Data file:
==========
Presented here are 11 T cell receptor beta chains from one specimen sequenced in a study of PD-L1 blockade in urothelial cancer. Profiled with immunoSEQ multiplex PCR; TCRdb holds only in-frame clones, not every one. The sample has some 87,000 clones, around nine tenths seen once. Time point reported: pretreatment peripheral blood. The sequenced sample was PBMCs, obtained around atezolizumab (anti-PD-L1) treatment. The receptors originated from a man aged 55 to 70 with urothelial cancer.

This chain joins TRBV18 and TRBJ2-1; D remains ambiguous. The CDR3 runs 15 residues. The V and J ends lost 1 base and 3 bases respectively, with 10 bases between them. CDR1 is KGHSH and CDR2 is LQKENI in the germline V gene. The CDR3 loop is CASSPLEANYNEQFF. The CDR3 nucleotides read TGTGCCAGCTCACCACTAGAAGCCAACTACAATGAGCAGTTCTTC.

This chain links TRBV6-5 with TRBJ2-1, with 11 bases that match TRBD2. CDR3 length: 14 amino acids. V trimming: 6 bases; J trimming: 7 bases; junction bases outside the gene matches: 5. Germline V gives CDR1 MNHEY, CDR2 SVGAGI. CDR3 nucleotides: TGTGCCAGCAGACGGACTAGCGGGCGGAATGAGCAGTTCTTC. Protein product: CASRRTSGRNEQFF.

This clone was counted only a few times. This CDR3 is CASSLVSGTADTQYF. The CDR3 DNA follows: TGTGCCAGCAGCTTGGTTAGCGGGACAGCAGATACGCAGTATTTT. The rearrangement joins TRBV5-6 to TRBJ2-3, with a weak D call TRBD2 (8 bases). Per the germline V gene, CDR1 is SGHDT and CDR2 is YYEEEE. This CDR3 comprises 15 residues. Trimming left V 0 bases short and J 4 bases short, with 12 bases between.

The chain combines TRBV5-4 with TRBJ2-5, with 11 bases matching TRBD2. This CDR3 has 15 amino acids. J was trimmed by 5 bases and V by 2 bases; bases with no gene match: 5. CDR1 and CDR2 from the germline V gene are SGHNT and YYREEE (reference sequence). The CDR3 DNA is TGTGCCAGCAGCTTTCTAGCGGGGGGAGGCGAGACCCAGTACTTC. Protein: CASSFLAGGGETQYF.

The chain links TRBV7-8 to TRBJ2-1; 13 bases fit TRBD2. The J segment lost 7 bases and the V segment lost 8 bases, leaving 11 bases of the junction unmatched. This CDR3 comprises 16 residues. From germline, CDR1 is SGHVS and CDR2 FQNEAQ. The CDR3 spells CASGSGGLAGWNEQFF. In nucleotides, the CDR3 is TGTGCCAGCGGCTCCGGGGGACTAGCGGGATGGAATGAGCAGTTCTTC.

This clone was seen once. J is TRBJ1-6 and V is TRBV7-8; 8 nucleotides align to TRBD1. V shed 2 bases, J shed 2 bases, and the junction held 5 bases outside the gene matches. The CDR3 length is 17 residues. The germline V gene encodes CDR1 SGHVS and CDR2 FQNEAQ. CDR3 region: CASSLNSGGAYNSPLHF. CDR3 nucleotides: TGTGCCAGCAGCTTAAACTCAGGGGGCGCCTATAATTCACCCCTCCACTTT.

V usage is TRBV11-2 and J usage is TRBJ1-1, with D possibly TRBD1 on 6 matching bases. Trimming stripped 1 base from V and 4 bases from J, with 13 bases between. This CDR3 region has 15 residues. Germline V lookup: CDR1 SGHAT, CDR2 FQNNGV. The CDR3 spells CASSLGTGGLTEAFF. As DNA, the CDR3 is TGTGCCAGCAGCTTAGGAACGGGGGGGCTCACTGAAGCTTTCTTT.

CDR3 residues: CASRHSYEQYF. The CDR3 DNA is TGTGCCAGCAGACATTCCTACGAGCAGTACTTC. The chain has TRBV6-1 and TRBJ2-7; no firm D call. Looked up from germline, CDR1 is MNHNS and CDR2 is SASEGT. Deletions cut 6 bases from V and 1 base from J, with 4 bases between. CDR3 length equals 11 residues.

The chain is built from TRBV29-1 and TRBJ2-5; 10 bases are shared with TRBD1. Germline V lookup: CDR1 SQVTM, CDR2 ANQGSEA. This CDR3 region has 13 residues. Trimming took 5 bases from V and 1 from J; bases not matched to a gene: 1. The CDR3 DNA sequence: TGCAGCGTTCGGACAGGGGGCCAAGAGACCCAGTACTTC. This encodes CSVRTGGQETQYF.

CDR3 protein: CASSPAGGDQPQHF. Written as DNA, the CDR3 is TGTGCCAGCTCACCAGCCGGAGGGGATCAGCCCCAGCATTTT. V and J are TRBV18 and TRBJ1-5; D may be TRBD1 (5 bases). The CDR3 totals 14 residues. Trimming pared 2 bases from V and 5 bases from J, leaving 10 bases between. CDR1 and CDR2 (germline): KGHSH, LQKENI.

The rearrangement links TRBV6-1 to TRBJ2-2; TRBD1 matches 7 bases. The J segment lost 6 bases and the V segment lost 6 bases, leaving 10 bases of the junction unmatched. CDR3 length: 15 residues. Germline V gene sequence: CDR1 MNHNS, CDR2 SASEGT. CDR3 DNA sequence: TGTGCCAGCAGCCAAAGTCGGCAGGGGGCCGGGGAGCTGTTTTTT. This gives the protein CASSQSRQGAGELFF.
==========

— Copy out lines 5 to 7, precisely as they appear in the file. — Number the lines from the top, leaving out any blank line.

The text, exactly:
The chain combines TRBV5-4 with TRBJ2-5, with 11 bases matching TRBD2. This CDR3 has 15 amino acids. J was trimmed by 5 bases and V by 2 bases; bases with no gene match: 5. CDR1 and CDR2 from the germline V gene are SGHNT and YYREEE (reference sequence). The CDR3 DNA is TGTGCCAGCAGCTTTCTAGCGGGGGGAGGCGAGACCCAGTACTTC. Protein: CASSFLAGGGETQYF.

The chain links TRBV7-8 to TRBJ2-1; 13 bases fit TRBD2. The J segment lost 7 bases and the V segment lost 8 bases, leaving 11 bases of the junction unmatched. This CDR3 comprises 16 residues. From germline, CDR1 is SGHVS and CDR2 FQNEAQ. The CDR3 spells CASGSGGLAGWNEQFF. In nucleotides, the CDR3 is TGTGCCAGCGGCTCCGGGGGACTAGCGGGATGGAATGAGCAGTTCTTC.

This clone was seen once. J is TRBJ1-6 and V is TRBV7-8; 8 nucleotides align to TRBD1. V shed 2 bases, J shed 2 bases, and the junction held 5 bases outside the gene matches. The CDR3 length is 17 residues. The germline V gene encodes CDR1 SGHVS and CDR2 FQNEAQ. CDR3 region: CASSLNSGGAYNSPLHF. CDR3 nucleotides: TGTGCCAGCAGCTTAAACTCAGGGGGCGCCTATAATTCACCCCTCCACTTT.